CNN — Shana Verstegen started logrolling when she was 7.
Her parents signed her up for a class at the local YMCA in Madison, Wisconsin, and she loved everything about it: the battle of strength, balance and agility between two opponents trying to stay on a log in the middle of a lake.
"It sounds absolutely silly, but it's a serious sport," Verstegen says.
Serious enough to make her a six-time world lumberjack champion -- and give her a serious six-pack. Verstegen became a professional "lumberjill" when she was 17, and has spent the last decade and a half traveling the world, competing in lumberjack competitions.
Next up is the Lumberjack World Championships in Hayward, Wisconsin, this week.
She'll be competing in the logrolling and boom run events. In logrolling, two lumberjacks fight to roll their opponent off a log that is 12 to 14 inches in diameter (depending on the competition). Evenly matched pairs can stay on for more than seven minutes, Verstegen says.
"You need every single muscle in your body ... if you get tired your technique goes out the door," she says. "One little misstep and its over."
In the boom run, competitors race across logs chained together on the water. You're allowed two falls in the timed event. It's one of the more dangerous lumberjack sports.
Logrolling, Verstegen says, is one of the safest.
There are programs dedicated to the sport across Wisconsin, and in other states such as Minnesota, Michigan and Oregon. Verstegen coaches hundreds of children each year.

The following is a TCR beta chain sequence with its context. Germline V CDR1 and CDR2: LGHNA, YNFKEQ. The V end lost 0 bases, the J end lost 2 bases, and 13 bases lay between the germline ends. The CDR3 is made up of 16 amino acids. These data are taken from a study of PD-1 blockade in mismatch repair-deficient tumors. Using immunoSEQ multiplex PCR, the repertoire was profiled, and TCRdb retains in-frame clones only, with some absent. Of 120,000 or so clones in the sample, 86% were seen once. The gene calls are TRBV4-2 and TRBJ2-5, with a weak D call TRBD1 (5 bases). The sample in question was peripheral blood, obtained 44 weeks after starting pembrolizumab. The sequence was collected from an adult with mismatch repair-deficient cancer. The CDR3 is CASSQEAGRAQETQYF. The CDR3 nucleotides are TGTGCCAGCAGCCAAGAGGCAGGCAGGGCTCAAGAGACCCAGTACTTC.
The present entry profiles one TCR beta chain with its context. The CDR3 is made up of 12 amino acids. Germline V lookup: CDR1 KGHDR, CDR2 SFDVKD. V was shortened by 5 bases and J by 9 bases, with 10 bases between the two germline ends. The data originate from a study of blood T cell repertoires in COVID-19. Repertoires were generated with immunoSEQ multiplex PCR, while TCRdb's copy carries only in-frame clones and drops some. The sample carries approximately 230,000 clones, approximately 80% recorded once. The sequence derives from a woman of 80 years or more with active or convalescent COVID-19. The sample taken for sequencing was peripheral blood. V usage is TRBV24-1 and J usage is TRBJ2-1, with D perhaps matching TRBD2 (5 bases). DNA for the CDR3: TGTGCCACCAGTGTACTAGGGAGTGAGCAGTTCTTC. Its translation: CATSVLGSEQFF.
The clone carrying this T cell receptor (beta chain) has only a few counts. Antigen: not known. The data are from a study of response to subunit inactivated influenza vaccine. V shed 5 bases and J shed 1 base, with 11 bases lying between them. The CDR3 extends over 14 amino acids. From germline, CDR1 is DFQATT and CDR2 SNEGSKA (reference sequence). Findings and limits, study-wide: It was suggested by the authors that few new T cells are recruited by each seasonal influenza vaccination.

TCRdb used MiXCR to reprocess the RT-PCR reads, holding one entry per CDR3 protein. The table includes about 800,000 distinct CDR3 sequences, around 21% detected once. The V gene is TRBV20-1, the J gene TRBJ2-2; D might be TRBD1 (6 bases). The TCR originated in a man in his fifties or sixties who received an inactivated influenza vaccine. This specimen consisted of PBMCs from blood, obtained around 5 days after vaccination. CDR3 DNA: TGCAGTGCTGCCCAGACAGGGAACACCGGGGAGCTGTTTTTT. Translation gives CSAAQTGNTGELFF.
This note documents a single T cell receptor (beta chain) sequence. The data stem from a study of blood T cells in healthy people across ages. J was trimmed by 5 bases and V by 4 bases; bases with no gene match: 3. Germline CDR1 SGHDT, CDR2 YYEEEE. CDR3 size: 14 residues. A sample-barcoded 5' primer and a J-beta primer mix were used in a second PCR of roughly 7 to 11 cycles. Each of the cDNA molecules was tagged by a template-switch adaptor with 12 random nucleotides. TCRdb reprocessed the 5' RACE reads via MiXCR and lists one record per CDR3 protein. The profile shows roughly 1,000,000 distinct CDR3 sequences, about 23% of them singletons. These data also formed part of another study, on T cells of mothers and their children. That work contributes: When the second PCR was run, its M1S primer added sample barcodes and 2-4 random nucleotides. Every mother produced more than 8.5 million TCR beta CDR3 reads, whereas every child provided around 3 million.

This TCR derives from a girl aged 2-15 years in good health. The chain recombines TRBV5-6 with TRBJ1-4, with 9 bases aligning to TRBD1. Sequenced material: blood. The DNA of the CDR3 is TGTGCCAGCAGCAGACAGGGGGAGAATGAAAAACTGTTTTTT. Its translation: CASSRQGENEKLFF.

"(The kids) don't realize they're exercising, they're having so much fun," she says. "And they're doing something totally unique."
It's a way for Verstegen to give back. Her mother was diagnosed with Huntington's Disease, a degenerative brain disorder, when Verstegen was 5 years old. Her parents wanted to keep life as normal as possible, so they told her to pick a few sports from a YMCA catalog. Logrolling became Verstegen's escape from being a caregiver.
"I was allowed two to three hours every day after school to just do sports and to be myself and to not think about my mom's sickness," she says. "It was never ever about winning. It was that time to go there, to be with my friends, to be stupid, to get yelled at by my coach. ... That kept me going through all those tough years."
During competition season, Verstegen is on the water nearly every day. She also does resistance training several times a week and hill sprints to increase her endurance and speed. She sticks to lean meats, produce and good carbohydrates to stay energized.
Verstegen knows not every child will fall in love with lumberjack sports like she did. The key to fighting childhood obesity, she says, is to find something that inspires them, whether it's logrolling, rock climbing or ballet.
"When they see fitness they immediately think (of) lifting weights, running marathons -- doing things they don't enjoy. But the options are endless."
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